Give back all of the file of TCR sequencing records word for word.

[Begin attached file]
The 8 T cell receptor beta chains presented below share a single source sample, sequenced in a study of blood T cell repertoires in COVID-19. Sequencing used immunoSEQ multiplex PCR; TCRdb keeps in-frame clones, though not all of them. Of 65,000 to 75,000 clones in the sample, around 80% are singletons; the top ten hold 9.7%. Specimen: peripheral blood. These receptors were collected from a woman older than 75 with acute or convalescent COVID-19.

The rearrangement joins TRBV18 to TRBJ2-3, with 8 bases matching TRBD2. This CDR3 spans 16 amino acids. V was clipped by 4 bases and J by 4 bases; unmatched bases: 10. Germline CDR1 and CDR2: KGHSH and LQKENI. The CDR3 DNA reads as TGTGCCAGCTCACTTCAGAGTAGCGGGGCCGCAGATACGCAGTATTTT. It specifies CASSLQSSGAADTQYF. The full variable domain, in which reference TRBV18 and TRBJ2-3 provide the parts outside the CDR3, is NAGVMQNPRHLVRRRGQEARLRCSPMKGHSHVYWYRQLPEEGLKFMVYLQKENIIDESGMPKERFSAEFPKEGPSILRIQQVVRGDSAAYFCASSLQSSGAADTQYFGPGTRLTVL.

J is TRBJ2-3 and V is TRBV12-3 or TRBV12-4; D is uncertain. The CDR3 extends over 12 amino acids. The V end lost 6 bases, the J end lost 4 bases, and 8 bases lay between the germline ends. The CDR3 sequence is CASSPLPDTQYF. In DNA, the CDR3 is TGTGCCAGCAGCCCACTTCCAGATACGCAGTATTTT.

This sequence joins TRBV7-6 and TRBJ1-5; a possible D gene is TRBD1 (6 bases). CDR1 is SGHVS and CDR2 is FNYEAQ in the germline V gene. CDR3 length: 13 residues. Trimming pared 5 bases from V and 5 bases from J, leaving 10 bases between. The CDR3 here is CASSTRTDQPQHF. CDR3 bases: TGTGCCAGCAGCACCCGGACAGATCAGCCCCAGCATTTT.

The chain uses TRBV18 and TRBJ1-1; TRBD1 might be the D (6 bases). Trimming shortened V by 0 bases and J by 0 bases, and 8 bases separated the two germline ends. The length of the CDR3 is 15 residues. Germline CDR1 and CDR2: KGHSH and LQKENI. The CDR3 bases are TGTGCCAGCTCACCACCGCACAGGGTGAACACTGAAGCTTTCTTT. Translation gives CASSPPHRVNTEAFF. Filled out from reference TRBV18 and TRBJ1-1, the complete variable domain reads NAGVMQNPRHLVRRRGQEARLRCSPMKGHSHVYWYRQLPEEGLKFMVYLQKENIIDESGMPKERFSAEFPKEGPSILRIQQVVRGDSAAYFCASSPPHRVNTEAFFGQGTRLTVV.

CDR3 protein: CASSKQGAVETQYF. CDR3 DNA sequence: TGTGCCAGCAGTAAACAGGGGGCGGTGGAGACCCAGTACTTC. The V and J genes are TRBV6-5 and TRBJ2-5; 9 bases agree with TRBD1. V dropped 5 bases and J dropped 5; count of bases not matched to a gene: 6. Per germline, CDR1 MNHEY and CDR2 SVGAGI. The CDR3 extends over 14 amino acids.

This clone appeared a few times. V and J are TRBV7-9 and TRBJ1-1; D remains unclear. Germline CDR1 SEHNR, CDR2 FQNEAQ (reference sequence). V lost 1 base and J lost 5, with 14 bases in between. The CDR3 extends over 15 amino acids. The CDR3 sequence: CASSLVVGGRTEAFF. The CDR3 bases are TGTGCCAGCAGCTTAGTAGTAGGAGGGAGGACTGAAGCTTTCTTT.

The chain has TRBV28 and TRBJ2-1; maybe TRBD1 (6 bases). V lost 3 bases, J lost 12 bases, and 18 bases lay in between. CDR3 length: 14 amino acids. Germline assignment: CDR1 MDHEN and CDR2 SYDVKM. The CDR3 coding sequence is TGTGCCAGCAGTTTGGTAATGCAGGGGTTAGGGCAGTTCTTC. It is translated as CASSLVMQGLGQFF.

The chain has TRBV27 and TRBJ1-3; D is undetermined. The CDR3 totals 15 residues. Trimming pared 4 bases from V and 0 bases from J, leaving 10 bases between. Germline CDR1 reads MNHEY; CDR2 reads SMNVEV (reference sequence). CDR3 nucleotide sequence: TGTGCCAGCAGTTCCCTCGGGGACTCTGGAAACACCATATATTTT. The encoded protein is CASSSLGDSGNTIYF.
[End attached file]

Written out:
The 8 T cell receptor beta chains presented below share a single source sample, sequenced in a study of blood T cell repertoires in COVID-19. Sequencing used immunoSEQ multiplex PCR; TCRdb keeps in-frame clones, though not all of them. Of 65,000 to 75,000 clones in the sample, around 80% are singletons; the top ten hold 9.7%. Specimen: peripheral blood. These receptors were collected from a woman older than 75 with acute or convalescent COVID-19.

The rearrangement joins TRBV18 to TRBJ2-3, with 8 bases matching TRBD2. This CDR3 spans 16 amino acids. V was clipped by 4 bases and J by 4 bases; unmatched bases: 10. Germline CDR1 and CDR2: KGHSH and LQKENI. The CDR3 DNA reads as TGTGCCAGCTCACTTCAGAGTAGCGGGGCCGCAGATACGCAGTATTTT. It specifies CASSLQSSGAADTQYF. The full variable domain, in which reference TRBV18 and TRBJ2-3 provide the parts outside the CDR3, is NAGVMQNPRHLVRRRGQEARLRCSPMKGHSHVYWYRQLPEEGLKFMVYLQKENIIDESGMPKERFSAEFPKEGPSILRIQQVVRGDSAAYFCASSLQSSGAADTQYFGPGTRLTVL.

J is TRBJ2-3 and V is TRBV12-3 or TRBV12-4; D is uncertain. The CDR3 extends over 12 amino acids. The V end lost 6 bases, the J end lost 4 bases, and 8 bases lay between the germline ends. The CDR3 sequence is CASSPLPDTQYF. In DNA, the CDR3 is TGTGCCAGCAGCCCACTTCCAGATACGCAGTATTTT.

This sequence joins TRBV7-6 and TRBJ1-5; a possible D gene is TRBD1 (6 bases). CDR1 is SGHVS and CDR2 is FNYEAQ in the germline V gene. CDR3 length: 13 residues. Trimming pared 5 bases from V and 5 bases from J, leaving 10 bases between. The CDR3 here is CASSTRTDQPQHF. CDR3 bases: TGTGCCAGCAGCACCCGGACAGATCAGCCCCAGCATTTT.

The chain uses TRBV18 and TRBJ1-1; TRBD1 might be the D (6 bases). Trimming shortened V by 0 bases and J by 0 bases, and 8 bases separated the two germline ends. The length of the CDR3 is 15 residues. Germline CDR1 and CDR2: KGHSH and LQKENI. The CDR3 bases are TGTGCCAGCTCACCACCGCACAGGGTGAACACTGAAGCTTTCTTT. Translation gives CASSPPHRVNTEAFF. Filled out from reference TRBV18 and TRBJ1-1, the complete variable domain reads NAGVMQNPRHLVRRRGQEARLRCSPMKGHSHVYWYRQLPEEGLKFMVYLQKENIIDESGMPKERFSAEFPKEGPSILRIQQVVRGDSAAYFCASSPPHRVNTEAFFGQGTRLTVV.

CDR3 protein: CASSKQGAVETQYF. CDR3 DNA sequence: TGTGCCAGCAGTAAACAGGGGGCGGTGGAGACCCAGTACTTC. The V and J genes are TRBV6-5 and TRBJ2-5; 9 bases agree with TRBD1. V dropped 5 bases and J dropped 5; count of bases not matched to a gene: 6. Per germline, CDR1 MNHEY and CDR2 SVGAGI. The CDR3 extends over 14 amino acids.

This clone appeared a few times. V and J are TRBV7-9 and TRBJ1-1; D remains unclear. Germline CDR1 SEHNR, CDR2 FQNEAQ (reference sequence). V lost 1 base and J lost 5, with 14 bases in between. The CDR3 extends over 15 amino acids. The CDR3 sequence: CASSLVVGGRTEAFF. The CDR3 bases are TGTGCCAGCAGCTTAGTAGTAGGAGGGAGGACTGAAGCTTTCTTT.

The chain has TRBV28 and TRBJ2-1; maybe TRBD1 (6 bases). V lost 3 bases, J lost 12 bases, and 18 bases lay in between. CDR3 length: 14 amino acids. Germline assignment: CDR1 MDHEN and CDR2 SYDVKM. The CDR3 coding sequence is TGTGCCAGCAGTTTGGTAATGCAGGGGTTAGGGCAGTTCTTC. It is translated as CASSLVMQGLGQFF.

The chain has TRBV27 and TRBJ1-3; D is undetermined. The CDR3 totals 15 residues. Trimming pared 4 bases from V and 0 bases from J, leaving 10 bases between. Germline CDR1 reads MNHEY; CDR2 reads SMNVEV (reference sequence). CDR3 nucleotide sequence: TGTGCCAGCAGTTCCCTCGGGGACTCTGGAAACACCATATATTTT. The encoded protein is CASSSLGDSGNTIYF.